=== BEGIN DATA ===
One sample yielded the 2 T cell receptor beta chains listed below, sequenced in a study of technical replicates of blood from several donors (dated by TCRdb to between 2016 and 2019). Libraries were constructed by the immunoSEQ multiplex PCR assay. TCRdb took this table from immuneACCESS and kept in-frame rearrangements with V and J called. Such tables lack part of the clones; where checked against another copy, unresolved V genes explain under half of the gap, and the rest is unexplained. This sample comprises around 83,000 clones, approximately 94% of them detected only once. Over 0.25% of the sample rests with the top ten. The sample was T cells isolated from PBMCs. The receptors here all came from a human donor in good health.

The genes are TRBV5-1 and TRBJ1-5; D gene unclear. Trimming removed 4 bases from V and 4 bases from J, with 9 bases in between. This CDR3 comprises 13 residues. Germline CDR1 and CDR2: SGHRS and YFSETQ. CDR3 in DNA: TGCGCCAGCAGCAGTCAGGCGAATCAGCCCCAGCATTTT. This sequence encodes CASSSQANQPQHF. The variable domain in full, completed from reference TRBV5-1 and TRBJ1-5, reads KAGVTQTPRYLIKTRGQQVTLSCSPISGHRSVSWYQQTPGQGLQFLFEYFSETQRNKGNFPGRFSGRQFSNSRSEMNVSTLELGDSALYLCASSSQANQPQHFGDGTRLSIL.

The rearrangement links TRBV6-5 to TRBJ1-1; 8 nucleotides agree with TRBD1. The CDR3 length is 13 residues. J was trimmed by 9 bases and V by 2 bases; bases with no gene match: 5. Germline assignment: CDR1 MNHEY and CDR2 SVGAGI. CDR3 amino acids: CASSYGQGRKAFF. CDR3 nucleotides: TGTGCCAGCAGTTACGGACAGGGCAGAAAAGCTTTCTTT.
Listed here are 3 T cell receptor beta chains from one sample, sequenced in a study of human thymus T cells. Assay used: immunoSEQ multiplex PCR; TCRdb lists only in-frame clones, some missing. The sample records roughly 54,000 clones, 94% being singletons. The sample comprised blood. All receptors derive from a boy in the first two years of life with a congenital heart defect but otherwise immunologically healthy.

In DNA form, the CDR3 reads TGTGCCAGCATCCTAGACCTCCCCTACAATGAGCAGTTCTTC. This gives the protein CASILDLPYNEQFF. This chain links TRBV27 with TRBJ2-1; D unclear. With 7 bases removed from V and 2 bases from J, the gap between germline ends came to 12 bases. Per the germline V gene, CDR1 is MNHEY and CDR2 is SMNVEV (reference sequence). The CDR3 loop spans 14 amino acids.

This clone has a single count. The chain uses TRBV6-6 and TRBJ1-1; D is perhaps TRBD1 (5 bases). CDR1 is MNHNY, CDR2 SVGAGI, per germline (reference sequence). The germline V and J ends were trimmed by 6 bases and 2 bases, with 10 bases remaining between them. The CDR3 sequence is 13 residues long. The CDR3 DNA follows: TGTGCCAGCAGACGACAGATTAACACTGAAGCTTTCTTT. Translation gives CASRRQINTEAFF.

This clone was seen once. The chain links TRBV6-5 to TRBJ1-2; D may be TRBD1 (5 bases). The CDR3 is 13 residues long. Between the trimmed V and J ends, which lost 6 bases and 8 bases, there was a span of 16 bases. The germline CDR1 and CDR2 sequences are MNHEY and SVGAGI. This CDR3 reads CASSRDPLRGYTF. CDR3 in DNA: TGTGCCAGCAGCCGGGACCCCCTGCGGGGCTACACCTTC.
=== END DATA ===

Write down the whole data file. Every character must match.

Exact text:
One sample yielded the 2 T cell receptor beta chains listed below, sequenced in a study of technical replicates of blood from several donors (dated by TCRdb to between 2016 and 2019). Libraries were constructed by the immunoSEQ multiplex PCR assay. TCRdb took this table from immuneACCESS and kept in-frame rearrangements with V and J called. Such tables lack part of the clones; where checked against another copy, unresolved V genes explain under half of the gap, and the rest is unexplained. This sample comprises around 83,000 clones, approximately 94% of them detected only once. Over 0.25% of the sample rests with the top ten. The sample was T cells isolated from PBMCs. The receptors here all came from a human donor in good health.

The genes are TRBV5-1 and TRBJ1-5; D gene unclear. Trimming removed 4 bases from V and 4 bases from J, with 9 bases in between. This CDR3 comprises 13 residues. Germline CDR1 and CDR2: SGHRS and YFSETQ. CDR3 in DNA: TGCGCCAGCAGCAGTCAGGCGAATCAGCCCCAGCATTTT. This sequence encodes CASSSQANQPQHF. The variable domain in full, completed from reference TRBV5-1 and TRBJ1-5, reads KAGVTQTPRYLIKTRGQQVTLSCSPISGHRSVSWYQQTPGQGLQFLFEYFSETQRNKGNFPGRFSGRQFSNSRSEMNVSTLELGDSALYLCASSSQANQPQHFGDGTRLSIL.

The rearrangement links TRBV6-5 to TRBJ1-1; 8 nucleotides agree with TRBD1. The CDR3 length is 13 residues. J was trimmed by 9 bases and V by 2 bases; bases with no gene match: 5. Germline assignment: CDR1 MNHEY and CDR2 SVGAGI. CDR3 amino acids: CASSYGQGRKAFF. CDR3 nucleotides: TGTGCCAGCAGTTACGGACAGGGCAGAAAAGCTTTCTTT.
Listed here are 3 T cell receptor beta chains from one sample, sequenced in a study of human thymus T cells. Assay used: immunoSEQ multiplex PCR; TCRdb lists only in-frame clones, some missing. The sample records roughly 54,000 clones, 94% being singletons. The sample comprised blood. All receptors derive from a boy in the first two years of life with a congenital heart defect but otherwise immunologically healthy.

In DNA form, the CDR3 reads TGTGCCAGCATCCTAGACCTCCCCTACAATGAGCAGTTCTTC. This gives the protein CASILDLPYNEQFF. This chain links TRBV27 with TRBJ2-1; D unclear. With 7 bases removed from V and 2 bases from J, the gap between germline ends came to 12 bases. Per the germline V gene, CDR1 is MNHEY and CDR2 is SMNVEV (reference sequence). The CDR3 loop spans 14 amino acids.

This clone has a single count. The chain uses TRBV6-6 and TRBJ1-1; D is perhaps TRBD1 (5 bases). CDR1 is MNHNY, CDR2 SVGAGI, per germline (reference sequence). The germline V and J ends were trimmed by 6 bases and 2 bases, with 10 bases remaining between them. The CDR3 sequence is 13 residues long. The CDR3 DNA follows: TGTGCCAGCAGACGACAGATTAACACTGAAGCTTTCTTT. Translation gives CASRRQINTEAFF.

This clone was seen once. The chain links TRBV6-5 to TRBJ1-2; D may be TRBD1 (5 bases). The CDR3 is 13 residues long. Between the trimmed V and J ends, which lost 6 bases and 8 bases, there was a span of 16 bases. The germline CDR1 and CDR2 sequences are MNHEY and SVGAGI. This CDR3 reads CASSRDPLRGYTF. CDR3 in DNA: TGTGCCAGCAGCCGGGACCCCCTGCGGGGCTACACCTTC.